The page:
NFP is hard…Part 2–Day to day

So another week has passed and I’m back to the blog.  So far I’ve been so happy to have this time and to see the progress.  I can’t wait to reveal this to people in July!  This is the best I’ve done with a project to date 🙂  Well, that may not be fair, but whatever.  To the point:  NFP, the journey continues.

Part 2–Day to day NFP

So In this section I’m going to just offer up a perspective on how day to day NFP presents a struggle for couples who have previously enjoyed secular vs. holy sex.  Basically, my hope is to offer you kids, as I said in the previous post, some solidarity if you need it OR some Truth (with the capital T) if you have unfortunately started your own journey toward secular sex (herein abbreviated to SS).

When thinking about how to frame this part of the discussion, I wanted to be more systematic.  I also don’t just want to list problems without positing the benefits or solutions, so basically, I’m going to choose a few aspects of day to day NFP and do a brief discussion of the struggle, how SS is no better but actually worse, and why this struggle is worthwhile.  Here forgive my formatting problems, I’m new to this 🙂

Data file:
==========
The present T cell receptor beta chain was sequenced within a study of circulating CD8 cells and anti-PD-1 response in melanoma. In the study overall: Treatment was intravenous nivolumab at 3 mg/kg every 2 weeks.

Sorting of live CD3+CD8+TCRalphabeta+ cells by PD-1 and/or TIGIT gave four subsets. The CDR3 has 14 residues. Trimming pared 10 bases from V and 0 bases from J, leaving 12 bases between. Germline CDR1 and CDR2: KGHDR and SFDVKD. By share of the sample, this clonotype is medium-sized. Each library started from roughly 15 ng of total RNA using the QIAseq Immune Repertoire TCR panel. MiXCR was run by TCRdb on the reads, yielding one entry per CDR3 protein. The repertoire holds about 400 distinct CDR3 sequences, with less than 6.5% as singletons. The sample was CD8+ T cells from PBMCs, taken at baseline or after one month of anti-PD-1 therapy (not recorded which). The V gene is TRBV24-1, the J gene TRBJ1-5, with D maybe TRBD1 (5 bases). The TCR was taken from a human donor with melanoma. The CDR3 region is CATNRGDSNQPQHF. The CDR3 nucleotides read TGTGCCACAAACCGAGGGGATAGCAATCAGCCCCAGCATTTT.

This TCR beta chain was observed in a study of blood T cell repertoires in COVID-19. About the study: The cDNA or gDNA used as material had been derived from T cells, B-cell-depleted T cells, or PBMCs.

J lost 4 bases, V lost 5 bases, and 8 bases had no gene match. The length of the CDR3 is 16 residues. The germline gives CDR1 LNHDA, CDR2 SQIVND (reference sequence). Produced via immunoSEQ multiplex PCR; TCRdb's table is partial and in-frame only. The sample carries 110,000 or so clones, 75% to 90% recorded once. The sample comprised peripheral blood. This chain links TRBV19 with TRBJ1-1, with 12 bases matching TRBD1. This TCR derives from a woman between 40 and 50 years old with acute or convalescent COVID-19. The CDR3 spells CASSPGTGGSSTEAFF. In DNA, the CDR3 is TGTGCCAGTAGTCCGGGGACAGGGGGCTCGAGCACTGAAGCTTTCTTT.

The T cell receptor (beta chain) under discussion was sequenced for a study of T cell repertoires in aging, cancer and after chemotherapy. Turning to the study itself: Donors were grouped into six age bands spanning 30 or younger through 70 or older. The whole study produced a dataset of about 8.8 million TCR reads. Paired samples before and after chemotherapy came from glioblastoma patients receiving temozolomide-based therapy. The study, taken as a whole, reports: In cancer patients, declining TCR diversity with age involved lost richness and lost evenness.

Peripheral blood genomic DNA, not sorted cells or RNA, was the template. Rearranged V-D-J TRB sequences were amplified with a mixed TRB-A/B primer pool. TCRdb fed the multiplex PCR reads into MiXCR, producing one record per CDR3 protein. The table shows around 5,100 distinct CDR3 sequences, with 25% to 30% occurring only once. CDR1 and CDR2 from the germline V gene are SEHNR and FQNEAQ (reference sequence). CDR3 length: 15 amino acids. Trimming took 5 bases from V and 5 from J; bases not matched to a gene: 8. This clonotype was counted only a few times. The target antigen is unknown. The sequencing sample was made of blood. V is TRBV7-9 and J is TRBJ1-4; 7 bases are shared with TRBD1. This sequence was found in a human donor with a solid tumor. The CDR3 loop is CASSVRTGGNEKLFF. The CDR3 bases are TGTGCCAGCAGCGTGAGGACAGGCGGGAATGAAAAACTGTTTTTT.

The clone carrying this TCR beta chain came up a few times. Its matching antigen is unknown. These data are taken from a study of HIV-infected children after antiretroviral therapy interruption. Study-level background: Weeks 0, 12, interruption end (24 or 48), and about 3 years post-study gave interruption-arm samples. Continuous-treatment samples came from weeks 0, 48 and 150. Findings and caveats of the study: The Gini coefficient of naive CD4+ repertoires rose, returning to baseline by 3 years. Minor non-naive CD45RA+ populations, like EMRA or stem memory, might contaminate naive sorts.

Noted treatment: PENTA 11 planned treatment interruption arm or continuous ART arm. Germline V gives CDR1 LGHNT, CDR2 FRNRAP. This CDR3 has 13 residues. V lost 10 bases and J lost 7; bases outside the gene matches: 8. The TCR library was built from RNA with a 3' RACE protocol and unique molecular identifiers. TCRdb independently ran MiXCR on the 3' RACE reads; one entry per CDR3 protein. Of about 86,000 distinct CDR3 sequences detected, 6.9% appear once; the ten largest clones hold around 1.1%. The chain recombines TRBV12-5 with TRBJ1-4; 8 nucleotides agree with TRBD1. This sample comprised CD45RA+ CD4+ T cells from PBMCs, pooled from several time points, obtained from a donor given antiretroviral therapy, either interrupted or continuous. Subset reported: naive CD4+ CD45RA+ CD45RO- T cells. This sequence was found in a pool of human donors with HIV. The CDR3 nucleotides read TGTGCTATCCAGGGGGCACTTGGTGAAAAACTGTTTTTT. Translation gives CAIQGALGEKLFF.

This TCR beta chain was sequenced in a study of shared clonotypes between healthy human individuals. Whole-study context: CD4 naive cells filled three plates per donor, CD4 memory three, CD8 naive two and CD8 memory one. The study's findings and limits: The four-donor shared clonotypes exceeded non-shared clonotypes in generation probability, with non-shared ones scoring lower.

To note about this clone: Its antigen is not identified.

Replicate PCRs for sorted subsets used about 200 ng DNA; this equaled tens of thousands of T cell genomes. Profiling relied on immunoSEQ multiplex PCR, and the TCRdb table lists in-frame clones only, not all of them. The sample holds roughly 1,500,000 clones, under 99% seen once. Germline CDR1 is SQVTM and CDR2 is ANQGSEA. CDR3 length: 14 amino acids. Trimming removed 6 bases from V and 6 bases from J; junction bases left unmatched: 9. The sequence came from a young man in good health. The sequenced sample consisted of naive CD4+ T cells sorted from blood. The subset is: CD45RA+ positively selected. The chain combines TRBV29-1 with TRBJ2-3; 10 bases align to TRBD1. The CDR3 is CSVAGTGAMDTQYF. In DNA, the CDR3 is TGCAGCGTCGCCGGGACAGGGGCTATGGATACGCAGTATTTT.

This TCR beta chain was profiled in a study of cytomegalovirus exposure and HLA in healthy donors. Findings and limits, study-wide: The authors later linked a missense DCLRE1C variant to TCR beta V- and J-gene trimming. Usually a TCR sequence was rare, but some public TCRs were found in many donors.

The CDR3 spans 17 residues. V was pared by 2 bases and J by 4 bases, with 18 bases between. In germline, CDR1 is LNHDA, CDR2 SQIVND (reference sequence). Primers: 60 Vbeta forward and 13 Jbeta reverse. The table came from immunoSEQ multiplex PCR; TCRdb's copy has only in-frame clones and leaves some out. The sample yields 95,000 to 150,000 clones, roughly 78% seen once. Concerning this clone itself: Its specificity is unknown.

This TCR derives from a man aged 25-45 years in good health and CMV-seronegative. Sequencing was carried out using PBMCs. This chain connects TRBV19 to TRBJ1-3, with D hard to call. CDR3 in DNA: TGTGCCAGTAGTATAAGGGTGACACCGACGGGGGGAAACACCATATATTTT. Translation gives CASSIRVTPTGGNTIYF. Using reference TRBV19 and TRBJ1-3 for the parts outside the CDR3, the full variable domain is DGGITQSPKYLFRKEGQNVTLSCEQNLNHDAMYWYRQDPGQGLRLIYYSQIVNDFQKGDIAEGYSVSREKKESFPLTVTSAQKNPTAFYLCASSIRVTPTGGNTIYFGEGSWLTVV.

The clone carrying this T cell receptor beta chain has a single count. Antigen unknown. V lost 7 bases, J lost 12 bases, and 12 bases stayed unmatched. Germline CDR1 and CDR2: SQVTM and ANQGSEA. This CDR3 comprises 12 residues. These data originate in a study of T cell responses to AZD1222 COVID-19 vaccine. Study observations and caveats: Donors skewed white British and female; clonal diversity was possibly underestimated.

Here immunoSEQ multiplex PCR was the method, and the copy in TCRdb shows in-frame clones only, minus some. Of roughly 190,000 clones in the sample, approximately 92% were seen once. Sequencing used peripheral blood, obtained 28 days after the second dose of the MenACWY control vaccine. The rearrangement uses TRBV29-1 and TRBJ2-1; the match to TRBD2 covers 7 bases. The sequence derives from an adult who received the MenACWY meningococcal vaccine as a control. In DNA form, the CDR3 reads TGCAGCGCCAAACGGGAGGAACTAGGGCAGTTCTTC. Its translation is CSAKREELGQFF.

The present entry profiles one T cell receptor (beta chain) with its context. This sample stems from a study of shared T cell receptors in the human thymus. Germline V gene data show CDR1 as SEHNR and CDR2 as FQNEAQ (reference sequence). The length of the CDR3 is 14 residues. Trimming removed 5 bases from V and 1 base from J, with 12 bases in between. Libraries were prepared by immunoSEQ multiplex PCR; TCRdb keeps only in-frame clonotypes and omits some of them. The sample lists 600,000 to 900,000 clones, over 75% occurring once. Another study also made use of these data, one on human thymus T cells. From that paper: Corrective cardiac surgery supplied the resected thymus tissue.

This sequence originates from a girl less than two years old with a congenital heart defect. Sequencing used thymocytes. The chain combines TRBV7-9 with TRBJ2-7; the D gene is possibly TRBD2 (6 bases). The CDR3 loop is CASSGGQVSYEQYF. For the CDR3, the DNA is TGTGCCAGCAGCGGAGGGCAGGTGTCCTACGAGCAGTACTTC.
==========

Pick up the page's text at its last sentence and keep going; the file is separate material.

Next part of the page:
• You can’t have sex whenever you want without consequence.  Wow!  Even typing that had me reeling over the fact that, though our society purports to use sex in this way, it couldn’t be further from the Truth.  The struggle:  So with NFP, you’re generally looking at your fertility in order to make a conscious decision about pregnancy.  Whether you are avoiding or achieving, for optimal use of the method (and there are several methods–click here if you want to get an overview/get started), you need to sometimes either avoid intercourse for a time or time intercourse to particular days or even times of day.  This means, for practical purposes, you can’t just have morning sex because it’s convenient if it’s a day your method says won’t be green (meaning go) until the end of the day.  How SS is no better, but worse:  Our society tells us you can have sex, or a version of it, anytime, anywhere, without consequence.  Duh.  No you can’t.  The failure rates of ALL methods of avoiding pregnancy exist.  Some are quite high.  So right there, assuming you may not want to become pregnant, you ought to understand the initial lie involved in the anytime, anywhere mentality.  But I, and fellow NFPers will posit that the mentality is much more destructive than that.  When you fall for the lie of anytime, anywhere, even in a monogamous, committed relationship, you start to treat sex as a commodity.  And as anyone who has ever dealt with stocks knows, commodities can be traded or bartered, or gotten from other vendors.  To put it another way, if sex is just a thing, it’s not respected.  This leads to a disrespect of the partner.  I could go on, but I want to keep this post shorter.  I’m sure I’ll be back to this point another day.  Why the struggle is worth it:  Who wants to be told when they can and can’t have sex?  Especially in a committed marriage?  How can saying no to your spouse possibly be a good thing?  This is harder to see for a new-to-NFPer like myself, but I’ve been seeing it lately.  When I have to say no to my impulses or my desires, I have to be patient.  I have to turn elsewhere to satisfy my urges.  This can go awry, if you goal is not to follow the Church, but if you’re in it to win it, this means you turn toward God in prayer or you put your time into your kiddos, or you hold hands with your spouse over dinner and just talk about life.  No, none of these things have quite the same feeling as sex, but then, they’re not supposed to.  When we don’t get sex every time we want it, we start to see it as the incredibly special gift it is.  Remember from the last post:  sex is not just an end unto itself, it is a complete and total gift of yourself to your spouse.  Can you really do that anytime and anywhere?